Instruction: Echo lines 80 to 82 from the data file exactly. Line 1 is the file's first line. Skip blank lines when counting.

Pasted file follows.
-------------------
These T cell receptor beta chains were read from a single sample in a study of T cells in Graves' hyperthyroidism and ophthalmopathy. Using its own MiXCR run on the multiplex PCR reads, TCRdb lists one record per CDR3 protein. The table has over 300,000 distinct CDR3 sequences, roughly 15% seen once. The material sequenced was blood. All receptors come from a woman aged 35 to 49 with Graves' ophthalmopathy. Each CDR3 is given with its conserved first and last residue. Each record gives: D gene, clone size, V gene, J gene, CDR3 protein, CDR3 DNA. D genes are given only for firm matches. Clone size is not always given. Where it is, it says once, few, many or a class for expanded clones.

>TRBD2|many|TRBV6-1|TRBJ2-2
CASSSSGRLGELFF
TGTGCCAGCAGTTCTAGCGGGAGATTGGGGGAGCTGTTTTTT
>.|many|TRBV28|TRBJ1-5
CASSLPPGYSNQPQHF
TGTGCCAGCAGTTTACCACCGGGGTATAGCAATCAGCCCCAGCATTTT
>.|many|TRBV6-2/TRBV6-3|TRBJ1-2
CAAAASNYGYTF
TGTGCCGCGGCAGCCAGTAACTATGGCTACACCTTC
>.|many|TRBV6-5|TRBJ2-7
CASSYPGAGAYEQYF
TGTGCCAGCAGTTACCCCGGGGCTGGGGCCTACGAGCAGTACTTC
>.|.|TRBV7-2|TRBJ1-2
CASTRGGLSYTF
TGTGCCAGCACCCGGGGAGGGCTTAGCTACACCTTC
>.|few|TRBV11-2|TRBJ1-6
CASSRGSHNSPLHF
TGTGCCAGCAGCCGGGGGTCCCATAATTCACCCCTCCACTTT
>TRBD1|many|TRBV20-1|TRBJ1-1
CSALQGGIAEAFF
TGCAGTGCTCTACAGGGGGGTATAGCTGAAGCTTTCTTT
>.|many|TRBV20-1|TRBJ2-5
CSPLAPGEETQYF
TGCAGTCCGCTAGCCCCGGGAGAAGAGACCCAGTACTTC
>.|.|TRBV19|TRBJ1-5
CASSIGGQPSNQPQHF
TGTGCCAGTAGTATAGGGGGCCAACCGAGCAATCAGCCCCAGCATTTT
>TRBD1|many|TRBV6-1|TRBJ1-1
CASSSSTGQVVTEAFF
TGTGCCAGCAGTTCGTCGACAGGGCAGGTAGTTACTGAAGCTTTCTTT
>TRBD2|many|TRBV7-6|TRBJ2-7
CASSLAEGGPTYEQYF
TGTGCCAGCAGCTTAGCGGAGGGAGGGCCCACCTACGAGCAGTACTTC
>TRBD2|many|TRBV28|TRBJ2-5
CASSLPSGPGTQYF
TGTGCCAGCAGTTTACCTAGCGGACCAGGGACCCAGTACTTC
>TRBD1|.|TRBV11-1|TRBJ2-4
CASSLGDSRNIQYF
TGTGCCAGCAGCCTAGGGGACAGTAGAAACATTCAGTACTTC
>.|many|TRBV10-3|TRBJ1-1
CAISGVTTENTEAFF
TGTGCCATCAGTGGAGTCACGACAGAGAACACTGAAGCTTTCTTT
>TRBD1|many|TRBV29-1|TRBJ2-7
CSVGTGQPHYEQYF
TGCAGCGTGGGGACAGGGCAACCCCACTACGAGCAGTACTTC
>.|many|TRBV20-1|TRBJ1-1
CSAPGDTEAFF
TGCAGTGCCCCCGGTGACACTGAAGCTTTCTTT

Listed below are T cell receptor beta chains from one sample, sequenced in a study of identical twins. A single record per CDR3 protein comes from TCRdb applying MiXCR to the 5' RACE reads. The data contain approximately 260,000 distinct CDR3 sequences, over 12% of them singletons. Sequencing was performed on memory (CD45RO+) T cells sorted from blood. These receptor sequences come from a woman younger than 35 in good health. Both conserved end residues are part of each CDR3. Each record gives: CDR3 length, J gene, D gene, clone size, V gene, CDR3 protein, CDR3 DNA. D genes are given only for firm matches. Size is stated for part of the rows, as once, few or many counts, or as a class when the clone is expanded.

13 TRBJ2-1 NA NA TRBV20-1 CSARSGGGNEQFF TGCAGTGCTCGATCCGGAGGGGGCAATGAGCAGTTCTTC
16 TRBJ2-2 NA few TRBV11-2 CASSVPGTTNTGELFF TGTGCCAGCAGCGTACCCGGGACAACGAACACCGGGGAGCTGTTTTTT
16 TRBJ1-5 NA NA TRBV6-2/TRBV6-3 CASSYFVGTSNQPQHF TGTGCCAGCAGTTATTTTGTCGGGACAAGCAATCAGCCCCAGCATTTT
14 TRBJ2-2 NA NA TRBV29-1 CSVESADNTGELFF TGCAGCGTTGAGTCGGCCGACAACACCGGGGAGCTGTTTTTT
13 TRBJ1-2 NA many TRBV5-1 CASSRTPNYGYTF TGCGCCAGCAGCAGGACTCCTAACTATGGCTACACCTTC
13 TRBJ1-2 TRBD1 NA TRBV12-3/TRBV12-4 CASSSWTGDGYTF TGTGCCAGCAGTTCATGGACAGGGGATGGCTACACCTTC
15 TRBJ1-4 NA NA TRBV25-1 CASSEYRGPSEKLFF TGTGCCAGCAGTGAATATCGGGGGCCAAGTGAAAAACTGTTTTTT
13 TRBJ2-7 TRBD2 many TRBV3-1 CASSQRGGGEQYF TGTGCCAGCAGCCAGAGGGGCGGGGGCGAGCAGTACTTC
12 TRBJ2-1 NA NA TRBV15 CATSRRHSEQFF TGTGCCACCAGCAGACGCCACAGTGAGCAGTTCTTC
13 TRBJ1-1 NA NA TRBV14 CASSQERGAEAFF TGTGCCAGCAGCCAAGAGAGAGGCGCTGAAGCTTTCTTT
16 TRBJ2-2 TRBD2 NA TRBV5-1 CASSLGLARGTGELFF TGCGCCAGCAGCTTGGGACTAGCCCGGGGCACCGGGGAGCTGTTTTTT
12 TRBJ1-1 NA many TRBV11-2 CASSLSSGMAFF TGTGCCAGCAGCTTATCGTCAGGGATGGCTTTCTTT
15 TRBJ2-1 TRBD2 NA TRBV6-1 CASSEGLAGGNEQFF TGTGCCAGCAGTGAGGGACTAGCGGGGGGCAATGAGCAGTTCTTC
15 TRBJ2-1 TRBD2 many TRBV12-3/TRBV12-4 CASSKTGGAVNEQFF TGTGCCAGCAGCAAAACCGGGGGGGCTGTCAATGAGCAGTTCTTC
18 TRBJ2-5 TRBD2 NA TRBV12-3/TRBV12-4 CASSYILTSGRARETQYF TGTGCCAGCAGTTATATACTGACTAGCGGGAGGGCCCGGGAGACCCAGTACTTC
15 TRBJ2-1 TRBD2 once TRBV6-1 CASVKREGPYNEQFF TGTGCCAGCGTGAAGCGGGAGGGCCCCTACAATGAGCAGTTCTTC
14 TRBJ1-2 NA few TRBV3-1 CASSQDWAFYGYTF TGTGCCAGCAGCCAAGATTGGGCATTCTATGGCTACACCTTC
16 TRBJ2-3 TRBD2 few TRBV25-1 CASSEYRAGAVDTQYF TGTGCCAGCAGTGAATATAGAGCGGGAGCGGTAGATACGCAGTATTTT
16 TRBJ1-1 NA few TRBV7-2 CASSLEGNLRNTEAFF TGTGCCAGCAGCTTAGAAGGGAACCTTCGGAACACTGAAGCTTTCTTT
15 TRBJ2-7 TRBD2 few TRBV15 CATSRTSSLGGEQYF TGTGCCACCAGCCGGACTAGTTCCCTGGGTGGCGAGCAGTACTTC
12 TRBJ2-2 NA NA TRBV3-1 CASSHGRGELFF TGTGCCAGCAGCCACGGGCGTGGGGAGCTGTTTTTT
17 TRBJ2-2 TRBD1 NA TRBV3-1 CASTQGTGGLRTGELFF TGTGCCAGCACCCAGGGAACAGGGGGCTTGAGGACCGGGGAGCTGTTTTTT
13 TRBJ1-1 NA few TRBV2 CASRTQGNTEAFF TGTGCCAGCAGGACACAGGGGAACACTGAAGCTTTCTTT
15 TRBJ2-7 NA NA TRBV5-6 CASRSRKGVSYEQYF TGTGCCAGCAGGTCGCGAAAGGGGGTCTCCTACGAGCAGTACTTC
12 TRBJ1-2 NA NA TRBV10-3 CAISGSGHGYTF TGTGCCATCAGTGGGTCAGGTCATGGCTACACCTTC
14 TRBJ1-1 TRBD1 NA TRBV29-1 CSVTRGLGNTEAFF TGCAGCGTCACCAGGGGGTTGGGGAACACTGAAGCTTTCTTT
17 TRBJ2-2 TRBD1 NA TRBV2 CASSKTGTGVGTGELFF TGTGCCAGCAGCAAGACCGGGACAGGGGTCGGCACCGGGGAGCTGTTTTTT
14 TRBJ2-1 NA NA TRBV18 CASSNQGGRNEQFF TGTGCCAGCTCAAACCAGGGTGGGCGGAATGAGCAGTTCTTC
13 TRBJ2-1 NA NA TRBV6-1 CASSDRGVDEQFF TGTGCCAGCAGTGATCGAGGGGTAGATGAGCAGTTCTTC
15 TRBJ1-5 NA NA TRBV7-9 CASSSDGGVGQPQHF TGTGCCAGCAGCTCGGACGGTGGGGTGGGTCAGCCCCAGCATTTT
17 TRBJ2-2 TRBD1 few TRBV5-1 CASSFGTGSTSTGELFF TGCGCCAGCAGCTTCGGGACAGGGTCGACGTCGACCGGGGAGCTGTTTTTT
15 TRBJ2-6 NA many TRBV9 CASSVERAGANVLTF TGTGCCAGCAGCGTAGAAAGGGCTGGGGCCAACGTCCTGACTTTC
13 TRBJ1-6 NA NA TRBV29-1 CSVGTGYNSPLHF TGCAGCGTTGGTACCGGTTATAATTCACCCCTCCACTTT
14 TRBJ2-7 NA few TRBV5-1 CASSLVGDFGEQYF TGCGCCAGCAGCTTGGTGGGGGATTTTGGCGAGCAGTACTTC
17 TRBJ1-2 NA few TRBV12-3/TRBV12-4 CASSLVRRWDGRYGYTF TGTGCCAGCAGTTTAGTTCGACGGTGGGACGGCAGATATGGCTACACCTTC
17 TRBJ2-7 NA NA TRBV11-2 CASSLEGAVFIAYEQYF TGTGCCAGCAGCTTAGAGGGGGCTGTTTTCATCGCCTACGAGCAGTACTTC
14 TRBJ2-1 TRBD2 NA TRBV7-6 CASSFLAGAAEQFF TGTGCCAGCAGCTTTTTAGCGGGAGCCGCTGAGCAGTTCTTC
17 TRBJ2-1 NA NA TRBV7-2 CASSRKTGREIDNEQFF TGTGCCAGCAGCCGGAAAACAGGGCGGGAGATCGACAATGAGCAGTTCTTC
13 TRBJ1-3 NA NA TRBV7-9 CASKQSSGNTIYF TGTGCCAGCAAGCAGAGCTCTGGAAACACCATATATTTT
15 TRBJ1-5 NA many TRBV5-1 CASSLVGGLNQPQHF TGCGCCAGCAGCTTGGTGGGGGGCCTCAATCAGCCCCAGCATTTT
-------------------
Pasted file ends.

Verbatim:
15 TRBJ1-5 NA NA TRBV7-9 CASSSDGGVGQPQHF TGTGCCAGCAGCTCGGACGGTGGGGTGGGTCAGCCCCAGCATTTT
17 TRBJ2-2 TRBD1 few TRBV5-1 CASSFGTGSTSTGELFF TGCGCCAGCAGCTTCGGGACAGGGTCGACGTCGACCGGGGAGCTGTTTTTT
15 TRBJ2-6 NA many TRBV9 CASSVERAGANVLTF TGTGCCAGCAGCGTAGAAAGGGCTGGGGCCAACGTCCTGACTTTC